Loss of CHES-1-like does not cause spermatogenesis defects
In our previous NOA GWAS screen [23, 29], one SNP (rs1887102, P=2.60 ×10-7) in the human gene, FOXN3, was found to be associated with NOA (Figure 1A). FOXN3 is an evolutionarily conserved gene. In Drosophila, CHES-1-like is the ortholog of FOXN3. To evaluate whether this loci is functionally relevant to spermatogenesis, we tested the function of CHES-1-like in fly testes.
Figure 1: Loss of CHES-1-like does not cause spermatogenesis defects in Drosophila. A. The SNP rs1887102 at 14q32.11 was identified as a NOA associated SNP. Additive models of logistic regression analyses were used to estimate the P-value of association analyses in 981 NOA cases and 1,657 controls. The marker SNP is shown in purple and the r2 value of the rest of the SNPs are indicated by different colors. The genes within the region of interest are annotated, with arrows indicating transcription direction. B. The design of knock out (KO) strategy for CHES-1-like gene using CRISPR/Cas9 technology. The scheme shows that the design of the injected construct, sequence of gRNAs, and the location of the gRNAs. C. Indels identified in Three CHES-1-like alleles. D. The fertility of controls and CHES-1-like mutants. E-F’. There is no structural defects of the CHES-1-like KO testes. FasIII labels hub cells (Blue), Zfh-1 labels cyst stem cells (Red), Vasa labels germ cells (Green). (E’) and (F’) are enlarged images of (E) and (F).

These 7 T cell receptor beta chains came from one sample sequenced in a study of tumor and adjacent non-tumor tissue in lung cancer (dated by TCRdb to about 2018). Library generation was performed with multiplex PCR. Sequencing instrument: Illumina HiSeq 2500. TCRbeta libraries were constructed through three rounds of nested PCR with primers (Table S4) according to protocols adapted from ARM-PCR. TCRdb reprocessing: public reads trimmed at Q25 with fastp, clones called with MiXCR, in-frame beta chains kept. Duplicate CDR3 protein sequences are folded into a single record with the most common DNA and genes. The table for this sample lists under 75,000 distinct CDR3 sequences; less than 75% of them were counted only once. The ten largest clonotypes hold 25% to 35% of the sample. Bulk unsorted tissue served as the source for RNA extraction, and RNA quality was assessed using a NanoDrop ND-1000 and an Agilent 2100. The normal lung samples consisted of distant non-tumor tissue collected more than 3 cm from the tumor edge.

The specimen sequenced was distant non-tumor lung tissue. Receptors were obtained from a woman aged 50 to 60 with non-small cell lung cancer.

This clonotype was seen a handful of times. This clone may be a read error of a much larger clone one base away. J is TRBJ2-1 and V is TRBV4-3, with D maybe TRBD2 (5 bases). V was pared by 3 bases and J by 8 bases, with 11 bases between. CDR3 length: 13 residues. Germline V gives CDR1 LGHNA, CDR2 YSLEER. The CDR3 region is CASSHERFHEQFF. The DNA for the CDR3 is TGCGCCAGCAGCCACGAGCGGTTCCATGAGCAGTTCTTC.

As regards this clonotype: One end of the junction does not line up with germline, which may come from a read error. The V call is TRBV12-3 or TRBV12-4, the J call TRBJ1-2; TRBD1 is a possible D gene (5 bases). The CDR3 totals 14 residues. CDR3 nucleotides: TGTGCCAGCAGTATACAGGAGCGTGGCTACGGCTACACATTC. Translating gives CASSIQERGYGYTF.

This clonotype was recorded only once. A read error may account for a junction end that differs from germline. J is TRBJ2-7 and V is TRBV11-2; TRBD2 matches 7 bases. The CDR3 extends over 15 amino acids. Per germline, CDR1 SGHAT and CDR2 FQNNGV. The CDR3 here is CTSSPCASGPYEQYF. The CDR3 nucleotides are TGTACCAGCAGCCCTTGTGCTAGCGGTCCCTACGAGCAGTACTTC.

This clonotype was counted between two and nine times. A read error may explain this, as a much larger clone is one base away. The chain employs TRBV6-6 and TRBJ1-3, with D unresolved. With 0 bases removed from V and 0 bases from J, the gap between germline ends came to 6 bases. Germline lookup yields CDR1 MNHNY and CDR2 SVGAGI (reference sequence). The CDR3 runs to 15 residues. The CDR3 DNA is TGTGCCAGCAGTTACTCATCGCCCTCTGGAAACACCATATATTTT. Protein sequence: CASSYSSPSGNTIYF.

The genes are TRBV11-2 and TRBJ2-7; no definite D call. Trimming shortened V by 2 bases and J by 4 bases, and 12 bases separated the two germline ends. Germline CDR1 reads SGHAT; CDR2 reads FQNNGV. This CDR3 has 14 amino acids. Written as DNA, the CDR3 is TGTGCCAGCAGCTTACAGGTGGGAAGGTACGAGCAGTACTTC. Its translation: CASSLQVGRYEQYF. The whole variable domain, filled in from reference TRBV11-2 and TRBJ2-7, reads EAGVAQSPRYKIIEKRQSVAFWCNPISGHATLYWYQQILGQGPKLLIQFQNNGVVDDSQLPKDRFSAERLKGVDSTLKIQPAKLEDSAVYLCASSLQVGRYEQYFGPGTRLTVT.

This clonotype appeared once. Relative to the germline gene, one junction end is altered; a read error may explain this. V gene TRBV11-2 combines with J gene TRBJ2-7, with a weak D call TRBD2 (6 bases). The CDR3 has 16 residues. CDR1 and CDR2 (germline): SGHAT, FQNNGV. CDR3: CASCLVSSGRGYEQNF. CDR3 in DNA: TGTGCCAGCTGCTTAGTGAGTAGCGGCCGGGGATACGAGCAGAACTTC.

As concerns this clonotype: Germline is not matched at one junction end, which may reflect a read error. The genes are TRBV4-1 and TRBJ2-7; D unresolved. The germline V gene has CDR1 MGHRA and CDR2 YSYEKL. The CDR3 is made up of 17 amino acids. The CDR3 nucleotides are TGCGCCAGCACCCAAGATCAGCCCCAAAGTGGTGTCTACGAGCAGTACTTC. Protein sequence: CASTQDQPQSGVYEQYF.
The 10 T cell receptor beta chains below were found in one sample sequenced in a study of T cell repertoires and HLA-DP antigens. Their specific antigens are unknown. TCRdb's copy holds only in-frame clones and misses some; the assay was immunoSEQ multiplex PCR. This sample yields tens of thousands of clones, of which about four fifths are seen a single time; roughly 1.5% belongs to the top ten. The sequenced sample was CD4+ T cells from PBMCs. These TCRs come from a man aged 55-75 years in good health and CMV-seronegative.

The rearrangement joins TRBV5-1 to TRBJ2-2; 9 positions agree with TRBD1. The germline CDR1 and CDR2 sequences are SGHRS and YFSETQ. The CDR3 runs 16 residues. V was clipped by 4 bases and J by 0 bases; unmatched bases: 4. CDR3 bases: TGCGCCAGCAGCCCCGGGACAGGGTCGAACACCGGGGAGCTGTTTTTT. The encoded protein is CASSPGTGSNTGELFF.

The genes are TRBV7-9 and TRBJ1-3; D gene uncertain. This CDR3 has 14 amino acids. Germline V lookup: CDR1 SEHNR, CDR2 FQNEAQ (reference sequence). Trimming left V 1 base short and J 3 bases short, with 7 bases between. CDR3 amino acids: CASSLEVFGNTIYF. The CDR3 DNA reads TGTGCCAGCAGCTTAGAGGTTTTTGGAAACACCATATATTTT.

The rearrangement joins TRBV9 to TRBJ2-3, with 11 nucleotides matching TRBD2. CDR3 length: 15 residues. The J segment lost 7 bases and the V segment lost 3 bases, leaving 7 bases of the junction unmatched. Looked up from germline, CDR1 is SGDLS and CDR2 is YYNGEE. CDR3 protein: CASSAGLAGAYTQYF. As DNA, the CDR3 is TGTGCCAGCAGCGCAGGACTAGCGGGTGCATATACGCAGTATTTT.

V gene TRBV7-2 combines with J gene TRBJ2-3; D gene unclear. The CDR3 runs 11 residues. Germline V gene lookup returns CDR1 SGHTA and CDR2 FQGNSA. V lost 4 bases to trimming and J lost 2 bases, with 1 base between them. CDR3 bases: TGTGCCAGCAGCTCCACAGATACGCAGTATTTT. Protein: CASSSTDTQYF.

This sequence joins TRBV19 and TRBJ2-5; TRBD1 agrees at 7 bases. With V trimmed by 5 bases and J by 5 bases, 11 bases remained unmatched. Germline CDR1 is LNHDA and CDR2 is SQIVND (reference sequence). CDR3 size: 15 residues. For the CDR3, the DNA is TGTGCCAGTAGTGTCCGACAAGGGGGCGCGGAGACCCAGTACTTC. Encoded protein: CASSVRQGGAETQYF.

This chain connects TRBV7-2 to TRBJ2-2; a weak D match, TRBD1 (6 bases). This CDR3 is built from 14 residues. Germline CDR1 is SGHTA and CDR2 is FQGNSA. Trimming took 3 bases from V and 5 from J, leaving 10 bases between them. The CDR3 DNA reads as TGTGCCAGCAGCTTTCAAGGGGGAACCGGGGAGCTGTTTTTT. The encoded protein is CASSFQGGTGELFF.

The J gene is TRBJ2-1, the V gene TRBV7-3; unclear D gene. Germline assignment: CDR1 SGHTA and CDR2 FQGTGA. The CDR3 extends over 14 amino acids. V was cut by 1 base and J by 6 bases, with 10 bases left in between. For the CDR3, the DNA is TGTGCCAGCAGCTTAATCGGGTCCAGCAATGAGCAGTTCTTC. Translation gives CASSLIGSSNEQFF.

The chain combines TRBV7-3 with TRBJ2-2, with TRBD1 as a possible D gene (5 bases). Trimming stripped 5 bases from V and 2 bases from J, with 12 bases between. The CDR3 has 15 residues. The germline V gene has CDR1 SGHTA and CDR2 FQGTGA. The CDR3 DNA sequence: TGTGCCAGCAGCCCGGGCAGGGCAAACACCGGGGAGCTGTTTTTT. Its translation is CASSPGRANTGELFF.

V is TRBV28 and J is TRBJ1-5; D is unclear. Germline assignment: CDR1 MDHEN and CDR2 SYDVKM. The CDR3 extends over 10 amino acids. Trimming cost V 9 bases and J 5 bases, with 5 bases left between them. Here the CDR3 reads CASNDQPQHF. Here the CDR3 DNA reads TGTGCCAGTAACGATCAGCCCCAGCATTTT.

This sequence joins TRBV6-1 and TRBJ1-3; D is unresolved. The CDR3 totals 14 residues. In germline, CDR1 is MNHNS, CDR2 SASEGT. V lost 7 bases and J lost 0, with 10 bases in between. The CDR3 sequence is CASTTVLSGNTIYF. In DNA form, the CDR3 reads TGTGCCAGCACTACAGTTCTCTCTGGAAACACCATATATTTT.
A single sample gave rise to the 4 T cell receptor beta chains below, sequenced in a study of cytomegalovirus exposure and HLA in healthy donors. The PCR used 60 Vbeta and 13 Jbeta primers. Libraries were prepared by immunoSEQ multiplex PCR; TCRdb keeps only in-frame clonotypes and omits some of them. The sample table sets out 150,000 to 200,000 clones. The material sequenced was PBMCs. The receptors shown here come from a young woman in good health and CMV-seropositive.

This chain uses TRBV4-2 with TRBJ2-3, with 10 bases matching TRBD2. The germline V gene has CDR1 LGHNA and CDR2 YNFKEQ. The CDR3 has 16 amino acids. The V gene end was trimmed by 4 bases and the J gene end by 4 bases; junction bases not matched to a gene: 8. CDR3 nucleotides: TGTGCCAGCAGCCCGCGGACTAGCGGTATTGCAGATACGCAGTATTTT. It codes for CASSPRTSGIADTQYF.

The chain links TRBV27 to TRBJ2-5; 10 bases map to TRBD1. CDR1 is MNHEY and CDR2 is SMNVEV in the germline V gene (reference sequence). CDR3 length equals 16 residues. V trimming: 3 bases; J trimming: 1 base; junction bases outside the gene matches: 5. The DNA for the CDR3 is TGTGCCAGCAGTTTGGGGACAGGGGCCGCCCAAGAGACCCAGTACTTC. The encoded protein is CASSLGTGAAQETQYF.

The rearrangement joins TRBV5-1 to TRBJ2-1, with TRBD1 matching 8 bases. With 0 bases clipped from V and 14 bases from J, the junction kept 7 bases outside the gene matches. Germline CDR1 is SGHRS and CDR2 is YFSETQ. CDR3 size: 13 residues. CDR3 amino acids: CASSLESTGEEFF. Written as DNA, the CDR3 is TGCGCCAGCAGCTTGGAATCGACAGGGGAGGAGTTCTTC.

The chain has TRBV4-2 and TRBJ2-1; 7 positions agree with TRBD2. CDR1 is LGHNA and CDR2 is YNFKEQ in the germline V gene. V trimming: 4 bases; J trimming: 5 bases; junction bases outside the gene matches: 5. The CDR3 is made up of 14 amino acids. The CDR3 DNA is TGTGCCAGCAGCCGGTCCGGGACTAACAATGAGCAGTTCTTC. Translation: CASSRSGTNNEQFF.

We knockdown CHES-1-like expression in germ cells of fly testes (Nos>CHES-1-like RNAi) and did not observe obvious defects (Supplementary Figure 1). We generated CHES-1-like deletion mutants using Cas9-mediated mutagenesis. We recovered multiple lines with different indels confirmed by PCR and sequencing (Figure 1B, 1C). Both the hemizygous mutant male flies and homozygous mutant female flies were viable and fertile (Figure 1D). We further examined the testes of CHES-1-like mutants by immunostaining with antibodies recognizing hub cells, germ cells, and cyst cells (Figure 1E, 1F). The patterns of all cell types were identical to the wild type controls, indicating that loss of CHES-1-like does not affect spermatogenesis in flies.